You hired them now what? 4 Questions to Determine a Hiring Success

4 Questions to Determine a Hiring Mistake

In Building Your Team by Jason Cortel

No one sets out to make a hiring mistake. We are easily enchanted by people who can talk a good game. This is especially true when looking to fill a sales leadership role. After all, sales people have mastered the art of talking a good game. They say all the right things at the right times.

I was recently interviewing for an open position. As I observed the rest the panel becoming enchanted by what the guy was saying, I realized he wasn’t really saying anything. He never directly answered any of the questions; instead he went all around the world with impressive words dancing around the question. After about a half-hour I was able to convince the rest of the hiring managers of my observations and we passed on that applicant.

Use these 4 questions to determine if you made the right hiring decision or if you were under the spell of interview enchantment.

1) How clearly defined are the expectations during the on-boarding process?

This question requires you to be open and honest with yourself. You need to have a high level of confidence that you relayed the expectations clearly and reinforced them multiple times. There are several steps to this process: tell them, show them, watch them, retrain them and manage to sustainability. Most of the time the process seems to stall at show them.

2) Were the measures of success clear and understood by both parties?

What are you measuring and does the new hire know and understand how the measurement is tracked? One of the best and often overlooked measures for a new hires success is their behaviors. The reason these are so good to use is that their behaviors are the one thing they have complete control over. Are they on time? Are they in a hurry to leave? Are they attempting to get to know their peers? Are they asking for more work, more knowledge, and more things to do? Do they participate in meetings? All of these things can easily be identified within the first 10 days.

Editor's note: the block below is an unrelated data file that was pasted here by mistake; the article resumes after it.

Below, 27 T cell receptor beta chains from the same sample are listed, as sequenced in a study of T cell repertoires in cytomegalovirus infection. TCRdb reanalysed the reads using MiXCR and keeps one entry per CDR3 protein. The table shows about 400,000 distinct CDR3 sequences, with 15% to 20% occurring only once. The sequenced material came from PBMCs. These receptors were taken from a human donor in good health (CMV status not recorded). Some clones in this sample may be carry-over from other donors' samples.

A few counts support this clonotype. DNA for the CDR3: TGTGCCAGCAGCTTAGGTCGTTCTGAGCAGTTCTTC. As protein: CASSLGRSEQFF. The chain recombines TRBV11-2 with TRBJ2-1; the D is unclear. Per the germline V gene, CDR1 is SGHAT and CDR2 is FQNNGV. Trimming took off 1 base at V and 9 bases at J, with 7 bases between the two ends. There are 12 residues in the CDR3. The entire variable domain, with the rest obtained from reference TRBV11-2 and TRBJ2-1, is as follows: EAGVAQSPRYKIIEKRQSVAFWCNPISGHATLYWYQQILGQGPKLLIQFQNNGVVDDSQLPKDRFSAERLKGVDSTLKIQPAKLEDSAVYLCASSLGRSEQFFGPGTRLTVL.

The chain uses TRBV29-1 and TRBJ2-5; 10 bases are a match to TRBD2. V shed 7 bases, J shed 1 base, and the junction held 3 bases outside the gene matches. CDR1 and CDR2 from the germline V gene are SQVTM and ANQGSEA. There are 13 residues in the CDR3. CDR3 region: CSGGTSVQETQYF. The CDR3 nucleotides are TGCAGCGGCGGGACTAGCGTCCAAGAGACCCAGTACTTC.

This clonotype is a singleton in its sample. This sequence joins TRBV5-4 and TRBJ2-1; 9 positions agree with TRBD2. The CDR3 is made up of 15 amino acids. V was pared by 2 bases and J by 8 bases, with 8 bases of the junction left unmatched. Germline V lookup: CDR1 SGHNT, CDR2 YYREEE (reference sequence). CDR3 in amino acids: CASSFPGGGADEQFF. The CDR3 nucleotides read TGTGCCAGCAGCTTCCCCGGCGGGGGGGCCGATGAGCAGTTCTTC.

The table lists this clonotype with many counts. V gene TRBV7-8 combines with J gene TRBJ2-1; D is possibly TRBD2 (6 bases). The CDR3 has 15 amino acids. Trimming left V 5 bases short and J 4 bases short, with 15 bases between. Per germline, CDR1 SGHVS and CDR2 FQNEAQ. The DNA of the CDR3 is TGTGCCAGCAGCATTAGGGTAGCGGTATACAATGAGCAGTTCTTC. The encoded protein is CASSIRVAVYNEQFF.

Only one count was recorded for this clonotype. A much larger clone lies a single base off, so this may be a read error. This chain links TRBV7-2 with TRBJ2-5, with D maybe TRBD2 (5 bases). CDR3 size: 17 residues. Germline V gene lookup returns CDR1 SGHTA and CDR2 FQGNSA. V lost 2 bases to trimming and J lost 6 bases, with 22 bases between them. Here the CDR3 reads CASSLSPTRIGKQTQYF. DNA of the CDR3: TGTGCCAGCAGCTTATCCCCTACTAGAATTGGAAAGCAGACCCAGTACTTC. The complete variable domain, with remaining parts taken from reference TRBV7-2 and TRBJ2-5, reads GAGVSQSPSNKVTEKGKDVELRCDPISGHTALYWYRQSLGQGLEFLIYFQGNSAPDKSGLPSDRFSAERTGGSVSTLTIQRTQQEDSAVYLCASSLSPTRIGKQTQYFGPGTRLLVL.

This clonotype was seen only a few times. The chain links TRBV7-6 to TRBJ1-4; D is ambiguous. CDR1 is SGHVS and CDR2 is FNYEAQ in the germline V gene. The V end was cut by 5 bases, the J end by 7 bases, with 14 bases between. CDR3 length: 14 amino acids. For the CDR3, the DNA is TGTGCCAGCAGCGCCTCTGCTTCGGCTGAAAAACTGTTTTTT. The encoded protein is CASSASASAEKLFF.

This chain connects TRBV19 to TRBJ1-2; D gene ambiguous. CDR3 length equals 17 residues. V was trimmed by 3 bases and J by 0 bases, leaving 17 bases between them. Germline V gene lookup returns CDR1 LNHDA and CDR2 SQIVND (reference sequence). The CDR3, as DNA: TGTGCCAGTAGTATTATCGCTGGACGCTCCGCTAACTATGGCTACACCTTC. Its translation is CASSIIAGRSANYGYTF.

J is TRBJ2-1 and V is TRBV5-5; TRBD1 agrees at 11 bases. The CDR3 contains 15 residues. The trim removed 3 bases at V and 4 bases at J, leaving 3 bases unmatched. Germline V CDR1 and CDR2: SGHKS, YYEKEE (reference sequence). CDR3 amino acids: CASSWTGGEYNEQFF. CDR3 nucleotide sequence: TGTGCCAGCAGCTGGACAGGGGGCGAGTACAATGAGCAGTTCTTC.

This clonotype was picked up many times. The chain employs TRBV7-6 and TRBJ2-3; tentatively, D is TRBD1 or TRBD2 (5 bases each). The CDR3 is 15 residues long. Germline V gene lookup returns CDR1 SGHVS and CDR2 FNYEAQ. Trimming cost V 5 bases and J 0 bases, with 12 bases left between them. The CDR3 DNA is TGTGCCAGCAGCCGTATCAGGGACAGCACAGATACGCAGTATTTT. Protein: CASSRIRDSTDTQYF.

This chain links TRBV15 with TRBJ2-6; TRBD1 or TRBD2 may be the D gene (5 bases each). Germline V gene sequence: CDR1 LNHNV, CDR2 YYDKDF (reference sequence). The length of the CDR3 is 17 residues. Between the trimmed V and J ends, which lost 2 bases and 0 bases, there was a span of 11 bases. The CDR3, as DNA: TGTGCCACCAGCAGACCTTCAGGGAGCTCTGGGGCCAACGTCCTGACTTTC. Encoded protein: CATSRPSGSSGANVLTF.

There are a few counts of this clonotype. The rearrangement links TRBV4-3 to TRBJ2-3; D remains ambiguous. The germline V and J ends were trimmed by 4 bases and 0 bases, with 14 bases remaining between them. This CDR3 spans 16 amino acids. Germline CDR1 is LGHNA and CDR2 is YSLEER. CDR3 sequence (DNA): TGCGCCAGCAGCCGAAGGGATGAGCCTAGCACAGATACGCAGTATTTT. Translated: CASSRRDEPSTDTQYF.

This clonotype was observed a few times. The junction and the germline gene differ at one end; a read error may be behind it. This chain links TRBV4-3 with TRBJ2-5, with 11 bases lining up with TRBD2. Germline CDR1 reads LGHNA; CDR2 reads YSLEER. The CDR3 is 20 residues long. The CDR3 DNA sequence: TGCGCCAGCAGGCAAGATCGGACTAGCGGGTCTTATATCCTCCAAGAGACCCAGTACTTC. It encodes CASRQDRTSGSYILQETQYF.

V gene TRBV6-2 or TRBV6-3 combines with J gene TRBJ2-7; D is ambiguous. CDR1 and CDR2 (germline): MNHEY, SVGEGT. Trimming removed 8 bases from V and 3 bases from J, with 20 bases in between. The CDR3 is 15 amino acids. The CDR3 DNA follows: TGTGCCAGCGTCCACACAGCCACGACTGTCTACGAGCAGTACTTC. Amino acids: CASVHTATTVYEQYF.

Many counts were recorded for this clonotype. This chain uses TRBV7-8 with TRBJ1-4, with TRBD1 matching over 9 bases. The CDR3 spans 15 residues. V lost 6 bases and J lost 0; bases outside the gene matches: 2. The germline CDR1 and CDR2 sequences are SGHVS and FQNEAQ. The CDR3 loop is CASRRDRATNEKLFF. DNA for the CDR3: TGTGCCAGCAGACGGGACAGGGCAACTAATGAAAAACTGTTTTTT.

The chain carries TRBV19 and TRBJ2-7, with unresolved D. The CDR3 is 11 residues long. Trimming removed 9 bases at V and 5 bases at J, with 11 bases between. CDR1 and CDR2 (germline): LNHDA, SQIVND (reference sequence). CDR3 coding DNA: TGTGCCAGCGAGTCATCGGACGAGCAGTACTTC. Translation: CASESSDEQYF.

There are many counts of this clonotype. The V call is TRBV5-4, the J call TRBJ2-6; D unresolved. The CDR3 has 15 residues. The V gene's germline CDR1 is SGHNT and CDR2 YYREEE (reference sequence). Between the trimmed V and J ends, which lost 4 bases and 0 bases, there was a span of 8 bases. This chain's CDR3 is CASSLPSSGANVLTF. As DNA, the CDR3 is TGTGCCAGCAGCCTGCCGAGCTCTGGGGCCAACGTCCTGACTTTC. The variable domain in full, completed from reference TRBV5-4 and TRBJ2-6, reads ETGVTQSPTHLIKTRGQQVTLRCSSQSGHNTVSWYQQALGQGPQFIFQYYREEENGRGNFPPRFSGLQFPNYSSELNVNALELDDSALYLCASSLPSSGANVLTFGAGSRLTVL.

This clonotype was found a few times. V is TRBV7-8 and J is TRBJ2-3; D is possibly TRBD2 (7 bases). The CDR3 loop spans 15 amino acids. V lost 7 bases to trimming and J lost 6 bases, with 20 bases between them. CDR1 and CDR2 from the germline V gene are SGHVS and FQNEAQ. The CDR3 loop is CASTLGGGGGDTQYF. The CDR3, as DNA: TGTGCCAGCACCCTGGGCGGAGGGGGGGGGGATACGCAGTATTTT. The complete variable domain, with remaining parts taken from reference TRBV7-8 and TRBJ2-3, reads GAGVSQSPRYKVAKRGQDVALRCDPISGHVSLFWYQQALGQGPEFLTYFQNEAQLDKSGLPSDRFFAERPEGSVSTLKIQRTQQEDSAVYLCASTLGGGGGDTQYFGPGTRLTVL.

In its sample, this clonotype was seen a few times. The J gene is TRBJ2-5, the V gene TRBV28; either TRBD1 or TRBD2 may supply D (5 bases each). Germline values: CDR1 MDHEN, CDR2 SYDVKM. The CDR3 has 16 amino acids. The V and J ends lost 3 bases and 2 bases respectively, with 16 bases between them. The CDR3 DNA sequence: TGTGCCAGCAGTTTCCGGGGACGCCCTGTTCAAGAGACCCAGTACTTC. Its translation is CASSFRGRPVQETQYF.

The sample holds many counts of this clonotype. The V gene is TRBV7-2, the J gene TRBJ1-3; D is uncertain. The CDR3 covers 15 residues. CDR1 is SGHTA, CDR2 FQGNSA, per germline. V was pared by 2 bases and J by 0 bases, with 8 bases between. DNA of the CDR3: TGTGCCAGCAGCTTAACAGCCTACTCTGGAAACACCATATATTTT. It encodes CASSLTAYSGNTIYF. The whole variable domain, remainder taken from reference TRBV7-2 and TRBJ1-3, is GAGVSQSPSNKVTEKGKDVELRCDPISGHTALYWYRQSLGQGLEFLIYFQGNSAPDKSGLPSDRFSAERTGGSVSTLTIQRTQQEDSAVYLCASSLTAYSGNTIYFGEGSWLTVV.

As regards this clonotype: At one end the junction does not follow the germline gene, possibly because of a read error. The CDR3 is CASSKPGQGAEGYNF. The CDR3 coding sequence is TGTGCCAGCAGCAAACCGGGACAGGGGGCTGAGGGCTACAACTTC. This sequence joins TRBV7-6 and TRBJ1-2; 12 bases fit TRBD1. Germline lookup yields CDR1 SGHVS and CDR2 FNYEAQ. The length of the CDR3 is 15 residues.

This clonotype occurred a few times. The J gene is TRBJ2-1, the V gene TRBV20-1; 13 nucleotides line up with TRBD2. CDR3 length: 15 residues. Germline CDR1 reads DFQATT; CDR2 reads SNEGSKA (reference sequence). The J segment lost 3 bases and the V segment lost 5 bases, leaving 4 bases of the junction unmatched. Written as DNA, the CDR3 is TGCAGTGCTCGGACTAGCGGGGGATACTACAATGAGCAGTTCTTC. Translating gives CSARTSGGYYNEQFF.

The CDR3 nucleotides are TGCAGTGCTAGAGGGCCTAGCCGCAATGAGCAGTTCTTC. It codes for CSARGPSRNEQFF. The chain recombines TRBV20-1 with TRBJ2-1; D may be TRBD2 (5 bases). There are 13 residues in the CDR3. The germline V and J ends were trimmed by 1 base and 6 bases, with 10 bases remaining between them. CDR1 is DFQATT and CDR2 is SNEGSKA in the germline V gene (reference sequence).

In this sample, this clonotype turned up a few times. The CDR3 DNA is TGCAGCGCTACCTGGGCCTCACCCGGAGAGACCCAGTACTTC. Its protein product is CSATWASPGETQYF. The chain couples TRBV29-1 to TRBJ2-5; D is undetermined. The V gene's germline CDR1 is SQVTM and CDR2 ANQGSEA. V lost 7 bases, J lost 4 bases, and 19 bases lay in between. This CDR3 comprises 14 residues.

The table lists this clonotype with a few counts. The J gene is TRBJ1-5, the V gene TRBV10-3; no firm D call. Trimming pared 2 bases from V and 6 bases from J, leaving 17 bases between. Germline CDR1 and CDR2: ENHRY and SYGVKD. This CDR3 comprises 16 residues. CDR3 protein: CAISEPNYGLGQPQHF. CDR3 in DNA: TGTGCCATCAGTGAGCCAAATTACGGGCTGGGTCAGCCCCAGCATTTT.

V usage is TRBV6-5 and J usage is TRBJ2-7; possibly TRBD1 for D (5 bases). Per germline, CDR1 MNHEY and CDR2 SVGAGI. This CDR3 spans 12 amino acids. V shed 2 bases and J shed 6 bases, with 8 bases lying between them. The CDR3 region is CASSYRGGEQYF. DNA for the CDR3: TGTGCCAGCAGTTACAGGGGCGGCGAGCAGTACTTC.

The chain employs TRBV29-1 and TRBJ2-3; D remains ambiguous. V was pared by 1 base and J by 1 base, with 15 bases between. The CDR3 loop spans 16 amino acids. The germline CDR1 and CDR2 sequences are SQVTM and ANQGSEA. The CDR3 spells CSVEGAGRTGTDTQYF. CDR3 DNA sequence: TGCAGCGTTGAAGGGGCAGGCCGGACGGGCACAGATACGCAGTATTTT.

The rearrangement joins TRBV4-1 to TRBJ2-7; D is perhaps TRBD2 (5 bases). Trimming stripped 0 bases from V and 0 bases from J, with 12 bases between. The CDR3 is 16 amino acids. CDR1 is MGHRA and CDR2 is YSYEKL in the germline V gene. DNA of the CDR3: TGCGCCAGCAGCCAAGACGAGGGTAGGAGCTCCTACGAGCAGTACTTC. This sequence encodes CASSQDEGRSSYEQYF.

3) Does the new hire have the competence to do the job?

Now they you have hired them it is time to put their interview responses to the test. Have them listen to calls and provide coaching. Assign them a small and quick project to complete. Have them analyze data and provide assumptions and solutions. Have them hold a team meeting and gauge their ability to motivate. The faster you provide opportunities for them to demonstrate their competence for the job, the quicker you can decide to keep them or remove them.

4) Are they able to prioritize their daily tasks in order to achieve optimal results?

Time management is critical especially for new hires since they have not yet established a routine. However, they should have some sort of process that they have developed over the years and you should be able to clearly see them implementing it. You need to know where they are spending their time and observe how they are moving from one activity to another. Ask them for their time management process, review where they are spending their time in your one-on-one meetings. Help them identify areas where they could see efficiency gains.

Keeping a bad hire has such a widespread domino effect. A bad hire will hire more bad talent. A bad hire will not set the right expectations for their direct reports. A bad hire will not coach and develop your existing talent pool. Hiring and keeping the wrong talent in your organization will not only halt your progress it will in fact take you backwards.

Do your best to ensure you are letting the right people in the door from the onset, when an applicant casts a spell of enchantment over you and you hire them, use these four questions to help you break the spell and remove them from your team quickly.

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Jason Cortel

Jason Cortel

Call Center Manager
An accomplished sales and marketing operations executive in demand generation, client services and technical support industries. Jason has proven leadership, strategic planning, and problem solving skills. He is recognized for having the ability to develop client-focused organizational cultures resulting in significantly higher customer satisfaction and retention.
Jason Cortel4 Questions to Determine a Hiring Mistake